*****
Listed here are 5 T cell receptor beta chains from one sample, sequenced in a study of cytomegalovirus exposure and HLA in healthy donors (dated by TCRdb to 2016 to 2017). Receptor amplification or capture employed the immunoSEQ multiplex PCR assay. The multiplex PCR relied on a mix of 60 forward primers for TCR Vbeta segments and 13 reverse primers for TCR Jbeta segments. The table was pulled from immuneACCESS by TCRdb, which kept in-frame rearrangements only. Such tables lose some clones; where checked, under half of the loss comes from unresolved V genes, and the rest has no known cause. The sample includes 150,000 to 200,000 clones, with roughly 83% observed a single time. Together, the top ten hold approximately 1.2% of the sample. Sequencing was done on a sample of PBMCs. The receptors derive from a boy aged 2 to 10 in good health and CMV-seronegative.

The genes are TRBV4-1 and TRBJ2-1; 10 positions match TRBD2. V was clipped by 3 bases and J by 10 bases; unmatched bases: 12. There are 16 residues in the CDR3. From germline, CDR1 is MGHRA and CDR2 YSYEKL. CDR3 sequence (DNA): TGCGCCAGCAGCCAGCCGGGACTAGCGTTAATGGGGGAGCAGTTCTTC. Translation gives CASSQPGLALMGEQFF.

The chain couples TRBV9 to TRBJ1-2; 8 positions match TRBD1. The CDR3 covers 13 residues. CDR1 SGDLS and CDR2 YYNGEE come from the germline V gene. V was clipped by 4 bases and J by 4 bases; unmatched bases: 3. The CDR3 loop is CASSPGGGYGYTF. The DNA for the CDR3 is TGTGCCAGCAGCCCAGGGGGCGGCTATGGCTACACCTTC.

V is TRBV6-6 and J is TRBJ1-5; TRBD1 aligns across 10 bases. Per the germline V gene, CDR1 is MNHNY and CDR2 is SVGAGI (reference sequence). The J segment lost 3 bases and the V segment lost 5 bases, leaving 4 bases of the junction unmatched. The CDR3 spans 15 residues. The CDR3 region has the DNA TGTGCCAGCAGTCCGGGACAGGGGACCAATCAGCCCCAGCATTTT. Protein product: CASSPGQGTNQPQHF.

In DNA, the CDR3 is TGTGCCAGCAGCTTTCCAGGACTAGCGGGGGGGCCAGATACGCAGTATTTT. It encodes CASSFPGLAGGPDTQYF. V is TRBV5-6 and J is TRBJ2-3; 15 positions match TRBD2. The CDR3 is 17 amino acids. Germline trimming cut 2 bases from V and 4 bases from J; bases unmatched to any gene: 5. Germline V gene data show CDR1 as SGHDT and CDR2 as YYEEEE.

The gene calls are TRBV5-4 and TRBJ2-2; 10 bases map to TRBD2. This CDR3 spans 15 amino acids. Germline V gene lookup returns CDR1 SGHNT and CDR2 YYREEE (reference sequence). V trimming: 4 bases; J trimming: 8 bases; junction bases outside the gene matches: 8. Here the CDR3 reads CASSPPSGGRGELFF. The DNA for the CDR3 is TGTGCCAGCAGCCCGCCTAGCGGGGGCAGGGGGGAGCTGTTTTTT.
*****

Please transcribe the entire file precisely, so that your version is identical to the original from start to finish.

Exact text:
Listed here are 5 T cell receptor beta chains from one sample, sequenced in a study of cytomegalovirus exposure and HLA in healthy donors (dated by TCRdb to 2016 to 2017). Receptor amplification or capture employed the immunoSEQ multiplex PCR assay. The multiplex PCR relied on a mix of 60 forward primers for TCR Vbeta segments and 13 reverse primers for TCR Jbeta segments. The table was pulled from immuneACCESS by TCRdb, which kept in-frame rearrangements only. Such tables lose some clones; where checked, under half of the loss comes from unresolved V genes, and the rest has no known cause. The sample includes 150,000 to 200,000 clones, with roughly 83% observed a single time. Together, the top ten hold approximately 1.2% of the sample. Sequencing was done on a sample of PBMCs. The receptors derive from a boy aged 2 to 10 in good health and CMV-seronegative.

The genes are TRBV4-1 and TRBJ2-1; 10 positions match TRBD2. V was clipped by 3 bases and J by 10 bases; unmatched bases: 12. There are 16 residues in the CDR3. From germline, CDR1 is MGHRA and CDR2 YSYEKL. CDR3 sequence (DNA): TGCGCCAGCAGCCAGCCGGGACTAGCGTTAATGGGGGAGCAGTTCTTC. Translation gives CASSQPGLALMGEQFF.

The chain couples TRBV9 to TRBJ1-2; 8 positions match TRBD1. The CDR3 covers 13 residues. CDR1 SGDLS and CDR2 YYNGEE come from the germline V gene. V was clipped by 4 bases and J by 4 bases; unmatched bases: 3. The CDR3 loop is CASSPGGGYGYTF. The DNA for the CDR3 is TGTGCCAGCAGCCCAGGGGGCGGCTATGGCTACACCTTC.

V is TRBV6-6 and J is TRBJ1-5; TRBD1 aligns across 10 bases. Per the germline V gene, CDR1 is MNHNY and CDR2 is SVGAGI (reference sequence). The J segment lost 3 bases and the V segment lost 5 bases, leaving 4 bases of the junction unmatched. The CDR3 spans 15 residues. The CDR3 region has the DNA TGTGCCAGCAGTCCGGGACAGGGGACCAATCAGCCCCAGCATTTT. Protein product: CASSPGQGTNQPQHF.

In DNA, the CDR3 is TGTGCCAGCAGCTTTCCAGGACTAGCGGGGGGGCCAGATACGCAGTATTTT. It encodes CASSFPGLAGGPDTQYF. V is TRBV5-6 and J is TRBJ2-3; 15 positions match TRBD2. The CDR3 is 17 amino acids. Germline trimming cut 2 bases from V and 4 bases from J; bases unmatched to any gene: 5. Germline V gene data show CDR1 as SGHDT and CDR2 as YYEEEE.

The gene calls are TRBV5-4 and TRBJ2-2; 10 bases map to TRBD2. This CDR3 spans 15 amino acids. Germline V gene lookup returns CDR1 SGHNT and CDR2 YYREEE (reference sequence). V trimming: 4 bases; J trimming: 8 bases; junction bases outside the gene matches: 8. Here the CDR3 reads CASSPPSGGRGELFF. The DNA for the CDR3 is TGTGCCAGCAGCCCGCCTAGCGGGGGCAGGGGGGAGCTGTTTTTT.